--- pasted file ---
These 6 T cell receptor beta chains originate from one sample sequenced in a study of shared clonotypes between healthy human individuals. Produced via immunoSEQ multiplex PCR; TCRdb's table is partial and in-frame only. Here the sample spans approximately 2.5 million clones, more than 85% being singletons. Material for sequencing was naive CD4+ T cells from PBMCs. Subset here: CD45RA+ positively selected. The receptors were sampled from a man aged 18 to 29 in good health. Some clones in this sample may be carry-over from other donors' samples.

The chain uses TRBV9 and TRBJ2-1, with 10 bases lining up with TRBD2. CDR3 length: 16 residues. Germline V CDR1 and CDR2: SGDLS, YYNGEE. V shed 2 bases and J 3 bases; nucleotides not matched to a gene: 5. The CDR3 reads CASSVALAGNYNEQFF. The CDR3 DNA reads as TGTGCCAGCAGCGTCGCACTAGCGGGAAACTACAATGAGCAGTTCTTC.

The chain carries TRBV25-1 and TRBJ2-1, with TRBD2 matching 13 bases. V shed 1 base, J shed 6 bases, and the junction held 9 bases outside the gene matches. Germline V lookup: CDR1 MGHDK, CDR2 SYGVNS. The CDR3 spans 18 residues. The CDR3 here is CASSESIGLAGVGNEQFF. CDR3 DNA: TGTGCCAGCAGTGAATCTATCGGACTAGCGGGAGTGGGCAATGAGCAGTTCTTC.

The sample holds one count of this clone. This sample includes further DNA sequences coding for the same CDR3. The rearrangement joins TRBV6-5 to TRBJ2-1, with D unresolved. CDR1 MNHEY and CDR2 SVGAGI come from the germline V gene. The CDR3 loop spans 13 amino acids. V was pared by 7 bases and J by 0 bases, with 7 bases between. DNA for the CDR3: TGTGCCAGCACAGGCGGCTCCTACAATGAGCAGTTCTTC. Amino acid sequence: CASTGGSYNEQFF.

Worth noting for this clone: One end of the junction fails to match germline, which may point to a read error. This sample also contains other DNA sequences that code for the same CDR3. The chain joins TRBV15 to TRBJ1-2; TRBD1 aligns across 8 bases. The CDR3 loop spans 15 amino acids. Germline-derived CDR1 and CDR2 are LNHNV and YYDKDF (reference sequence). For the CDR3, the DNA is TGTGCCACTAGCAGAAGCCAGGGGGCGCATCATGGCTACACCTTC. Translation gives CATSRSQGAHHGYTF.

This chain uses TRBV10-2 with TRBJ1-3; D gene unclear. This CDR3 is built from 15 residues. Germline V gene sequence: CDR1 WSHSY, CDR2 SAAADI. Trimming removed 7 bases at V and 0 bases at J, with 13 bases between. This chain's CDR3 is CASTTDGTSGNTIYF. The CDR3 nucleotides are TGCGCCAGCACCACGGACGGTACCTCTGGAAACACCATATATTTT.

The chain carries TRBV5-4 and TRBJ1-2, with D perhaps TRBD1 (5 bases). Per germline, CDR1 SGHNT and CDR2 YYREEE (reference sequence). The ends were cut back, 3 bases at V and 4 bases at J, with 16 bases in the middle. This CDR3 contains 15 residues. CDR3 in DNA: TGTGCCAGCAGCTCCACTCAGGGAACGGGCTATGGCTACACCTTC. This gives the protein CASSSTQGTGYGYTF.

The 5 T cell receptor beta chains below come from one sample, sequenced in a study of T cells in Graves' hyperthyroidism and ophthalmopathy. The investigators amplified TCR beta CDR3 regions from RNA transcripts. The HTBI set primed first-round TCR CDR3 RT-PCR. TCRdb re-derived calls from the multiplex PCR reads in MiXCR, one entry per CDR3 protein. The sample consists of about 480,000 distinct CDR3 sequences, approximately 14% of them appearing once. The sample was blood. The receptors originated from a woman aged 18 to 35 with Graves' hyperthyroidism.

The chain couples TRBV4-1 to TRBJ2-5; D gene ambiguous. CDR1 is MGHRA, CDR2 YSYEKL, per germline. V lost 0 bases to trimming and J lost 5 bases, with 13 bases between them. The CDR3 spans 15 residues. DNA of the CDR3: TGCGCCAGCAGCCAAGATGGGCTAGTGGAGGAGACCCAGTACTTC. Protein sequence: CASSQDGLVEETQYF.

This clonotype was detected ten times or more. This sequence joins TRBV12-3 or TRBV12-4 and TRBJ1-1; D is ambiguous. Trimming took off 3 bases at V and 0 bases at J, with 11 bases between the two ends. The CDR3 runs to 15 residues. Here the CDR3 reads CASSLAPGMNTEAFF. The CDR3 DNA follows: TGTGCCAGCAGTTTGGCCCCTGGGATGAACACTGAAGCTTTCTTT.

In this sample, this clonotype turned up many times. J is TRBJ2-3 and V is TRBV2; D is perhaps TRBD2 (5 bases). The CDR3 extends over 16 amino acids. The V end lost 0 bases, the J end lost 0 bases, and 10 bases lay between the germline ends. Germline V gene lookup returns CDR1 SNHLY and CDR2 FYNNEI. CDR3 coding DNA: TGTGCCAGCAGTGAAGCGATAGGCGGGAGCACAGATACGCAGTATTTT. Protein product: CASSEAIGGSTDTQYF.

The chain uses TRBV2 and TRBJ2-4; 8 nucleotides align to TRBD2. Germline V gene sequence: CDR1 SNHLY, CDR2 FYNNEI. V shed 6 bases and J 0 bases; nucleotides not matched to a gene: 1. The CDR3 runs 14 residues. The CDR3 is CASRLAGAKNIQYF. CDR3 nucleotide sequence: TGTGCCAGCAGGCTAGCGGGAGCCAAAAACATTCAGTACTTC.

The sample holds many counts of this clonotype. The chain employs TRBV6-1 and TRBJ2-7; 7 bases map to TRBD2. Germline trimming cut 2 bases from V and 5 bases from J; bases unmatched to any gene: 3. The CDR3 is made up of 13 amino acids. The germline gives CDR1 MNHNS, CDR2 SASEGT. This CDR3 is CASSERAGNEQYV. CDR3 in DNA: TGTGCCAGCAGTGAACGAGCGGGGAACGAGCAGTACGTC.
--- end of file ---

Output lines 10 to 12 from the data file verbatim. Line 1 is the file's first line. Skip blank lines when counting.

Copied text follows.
This clonotype was detected ten times or more. This sequence joins TRBV12-3 or TRBV12-4 and TRBJ1-1; D is ambiguous. Trimming took off 3 bases at V and 0 bases at J, with 11 bases between the two ends. The CDR3 runs to 15 residues. Here the CDR3 reads CASSLAPGMNTEAFF. The CDR3 DNA follows: TGTGCCAGCAGTTTGGCCCCTGGGATGAACACTGAAGCTTTCTTT.

In this sample, this clonotype turned up many times. J is TRBJ2-3 and V is TRBV2; D is perhaps TRBD2 (5 bases). The CDR3 extends over 16 amino acids. The V end lost 0 bases, the J end lost 0 bases, and 10 bases lay between the germline ends. Germline V gene lookup returns CDR1 SNHLY and CDR2 FYNNEI. CDR3 coding DNA: TGTGCCAGCAGTGAAGCGATAGGCGGGAGCACAGATACGCAGTATTTT. Protein product: CASSEAIGGSTDTQYF.

The chain uses TRBV2 and TRBJ2-4; 8 nucleotides align to TRBD2. Germline V gene sequence: CDR1 SNHLY, CDR2 FYNNEI. V shed 6 bases and J 0 bases; nucleotides not matched to a gene: 1. The CDR3 runs 14 residues. The CDR3 is CASRLAGAKNIQYF. CDR3 nucleotide sequence: TGTGCCAGCAGGCTAGCGGGAGCCAAAAACATTCAGTACTTC.